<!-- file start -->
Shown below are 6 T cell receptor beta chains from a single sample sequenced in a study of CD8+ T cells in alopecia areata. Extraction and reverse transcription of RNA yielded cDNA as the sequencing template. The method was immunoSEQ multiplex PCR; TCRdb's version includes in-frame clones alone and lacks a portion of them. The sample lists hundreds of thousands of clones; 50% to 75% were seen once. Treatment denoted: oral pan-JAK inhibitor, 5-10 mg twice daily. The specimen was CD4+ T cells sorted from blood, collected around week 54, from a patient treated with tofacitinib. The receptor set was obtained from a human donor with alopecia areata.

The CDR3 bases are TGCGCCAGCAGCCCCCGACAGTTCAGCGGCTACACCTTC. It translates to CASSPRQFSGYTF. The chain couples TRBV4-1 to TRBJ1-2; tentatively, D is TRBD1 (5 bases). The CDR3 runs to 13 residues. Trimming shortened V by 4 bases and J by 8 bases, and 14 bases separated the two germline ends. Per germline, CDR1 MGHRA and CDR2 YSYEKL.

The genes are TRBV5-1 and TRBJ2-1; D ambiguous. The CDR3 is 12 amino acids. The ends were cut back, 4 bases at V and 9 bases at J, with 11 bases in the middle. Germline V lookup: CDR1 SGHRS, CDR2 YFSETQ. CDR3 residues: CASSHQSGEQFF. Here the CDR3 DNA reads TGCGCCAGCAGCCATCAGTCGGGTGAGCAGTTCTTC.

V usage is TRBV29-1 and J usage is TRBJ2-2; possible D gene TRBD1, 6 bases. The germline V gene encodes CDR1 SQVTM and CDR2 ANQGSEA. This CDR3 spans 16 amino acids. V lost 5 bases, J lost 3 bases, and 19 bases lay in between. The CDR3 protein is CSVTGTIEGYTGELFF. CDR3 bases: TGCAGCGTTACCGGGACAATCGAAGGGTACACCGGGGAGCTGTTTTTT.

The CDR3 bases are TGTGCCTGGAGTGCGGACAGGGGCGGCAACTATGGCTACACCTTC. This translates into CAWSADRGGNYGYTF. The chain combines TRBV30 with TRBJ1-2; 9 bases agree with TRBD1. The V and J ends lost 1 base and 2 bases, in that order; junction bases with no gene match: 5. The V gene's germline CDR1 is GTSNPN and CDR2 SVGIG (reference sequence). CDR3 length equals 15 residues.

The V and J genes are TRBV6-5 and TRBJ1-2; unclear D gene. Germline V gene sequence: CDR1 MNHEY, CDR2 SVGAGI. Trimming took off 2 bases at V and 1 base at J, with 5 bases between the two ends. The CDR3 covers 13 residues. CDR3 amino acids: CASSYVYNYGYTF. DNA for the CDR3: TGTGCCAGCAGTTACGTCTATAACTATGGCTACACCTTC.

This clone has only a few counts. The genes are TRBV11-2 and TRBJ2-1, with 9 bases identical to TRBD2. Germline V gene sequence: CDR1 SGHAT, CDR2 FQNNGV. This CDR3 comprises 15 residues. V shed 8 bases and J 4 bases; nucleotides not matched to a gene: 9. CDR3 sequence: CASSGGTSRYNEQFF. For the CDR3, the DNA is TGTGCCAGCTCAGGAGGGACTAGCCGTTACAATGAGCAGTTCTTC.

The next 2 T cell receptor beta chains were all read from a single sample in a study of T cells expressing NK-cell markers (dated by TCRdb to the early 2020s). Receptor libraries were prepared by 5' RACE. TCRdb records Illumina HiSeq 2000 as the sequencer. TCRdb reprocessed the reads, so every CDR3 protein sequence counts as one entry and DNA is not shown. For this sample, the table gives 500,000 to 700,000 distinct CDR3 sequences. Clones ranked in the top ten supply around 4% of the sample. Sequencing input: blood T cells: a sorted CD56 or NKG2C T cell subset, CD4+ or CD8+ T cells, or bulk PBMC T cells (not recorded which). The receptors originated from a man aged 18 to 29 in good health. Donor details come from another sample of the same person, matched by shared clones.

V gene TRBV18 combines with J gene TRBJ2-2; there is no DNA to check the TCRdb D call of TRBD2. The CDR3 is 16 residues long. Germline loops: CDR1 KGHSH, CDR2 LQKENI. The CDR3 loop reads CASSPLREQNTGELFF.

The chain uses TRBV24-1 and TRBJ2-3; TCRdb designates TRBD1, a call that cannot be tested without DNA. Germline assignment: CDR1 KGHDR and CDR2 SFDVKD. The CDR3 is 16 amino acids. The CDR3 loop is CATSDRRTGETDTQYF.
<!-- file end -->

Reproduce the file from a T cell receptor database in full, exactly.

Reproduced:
Shown below are 6 T cell receptor beta chains from a single sample sequenced in a study of CD8+ T cells in alopecia areata. Extraction and reverse transcription of RNA yielded cDNA as the sequencing template. The method was immunoSEQ multiplex PCR; TCRdb's version includes in-frame clones alone and lacks a portion of them. The sample lists hundreds of thousands of clones; 50% to 75% were seen once. Treatment denoted: oral pan-JAK inhibitor, 5-10 mg twice daily. The specimen was CD4+ T cells sorted from blood, collected around week 54, from a patient treated with tofacitinib. The receptor set was obtained from a human donor with alopecia areata.

The CDR3 bases are TGCGCCAGCAGCCCCCGACAGTTCAGCGGCTACACCTTC. It translates to CASSPRQFSGYTF. The chain couples TRBV4-1 to TRBJ1-2; tentatively, D is TRBD1 (5 bases). The CDR3 runs to 13 residues. Trimming shortened V by 4 bases and J by 8 bases, and 14 bases separated the two germline ends. Per germline, CDR1 MGHRA and CDR2 YSYEKL.

The genes are TRBV5-1 and TRBJ2-1; D ambiguous. The CDR3 is 12 amino acids. The ends were cut back, 4 bases at V and 9 bases at J, with 11 bases in the middle. Germline V lookup: CDR1 SGHRS, CDR2 YFSETQ. CDR3 residues: CASSHQSGEQFF. Here the CDR3 DNA reads TGCGCCAGCAGCCATCAGTCGGGTGAGCAGTTCTTC.

V usage is TRBV29-1 and J usage is TRBJ2-2; possible D gene TRBD1, 6 bases. The germline V gene encodes CDR1 SQVTM and CDR2 ANQGSEA. This CDR3 spans 16 amino acids. V lost 5 bases, J lost 3 bases, and 19 bases lay in between. The CDR3 protein is CSVTGTIEGYTGELFF. CDR3 bases: TGCAGCGTTACCGGGACAATCGAAGGGTACACCGGGGAGCTGTTTTTT.

The CDR3 bases are TGTGCCTGGAGTGCGGACAGGGGCGGCAACTATGGCTACACCTTC. This translates into CAWSADRGGNYGYTF. The chain combines TRBV30 with TRBJ1-2; 9 bases agree with TRBD1. The V and J ends lost 1 base and 2 bases, in that order; junction bases with no gene match: 5. The V gene's germline CDR1 is GTSNPN and CDR2 SVGIG (reference sequence). CDR3 length equals 15 residues.

The V and J genes are TRBV6-5 and TRBJ1-2; unclear D gene. Germline V gene sequence: CDR1 MNHEY, CDR2 SVGAGI. Trimming took off 2 bases at V and 1 base at J, with 5 bases between the two ends. The CDR3 covers 13 residues. CDR3 amino acids: CASSYVYNYGYTF. DNA for the CDR3: TGTGCCAGCAGTTACGTCTATAACTATGGCTACACCTTC.

This clone has only a few counts. The genes are TRBV11-2 and TRBJ2-1, with 9 bases identical to TRBD2. Germline V gene sequence: CDR1 SGHAT, CDR2 FQNNGV. This CDR3 comprises 15 residues. V shed 8 bases and J 4 bases; nucleotides not matched to a gene: 9. CDR3 sequence: CASSGGTSRYNEQFF. For the CDR3, the DNA is TGTGCCAGCTCAGGAGGGACTAGCCGTTACAATGAGCAGTTCTTC.

The next 2 T cell receptor beta chains were all read from a single sample in a study of T cells expressing NK-cell markers (dated by TCRdb to the early 2020s). Receptor libraries were prepared by 5' RACE. TCRdb records Illumina HiSeq 2000 as the sequencer. TCRdb reprocessed the reads, so every CDR3 protein sequence counts as one entry and DNA is not shown. For this sample, the table gives 500,000 to 700,000 distinct CDR3 sequences. Clones ranked in the top ten supply around 4% of the sample. Sequencing input: blood T cells: a sorted CD56 or NKG2C T cell subset, CD4+ or CD8+ T cells, or bulk PBMC T cells (not recorded which). The receptors originated from a man aged 18 to 29 in good health. Donor details come from another sample of the same person, matched by shared clones.

V gene TRBV18 combines with J gene TRBJ2-2; there is no DNA to check the TCRdb D call of TRBD2. The CDR3 is 16 residues long. Germline loops: CDR1 KGHSH, CDR2 LQKENI. The CDR3 loop reads CASSPLREQNTGELFF.

The chain uses TRBV24-1 and TRBJ2-3; TCRdb designates TRBD1, a call that cannot be tested without DNA. Germline assignment: CDR1 KGHDR and CDR2 SFDVKD. The CDR3 is 16 amino acids. The CDR3 loop is CATSDRRTGETDTQYF.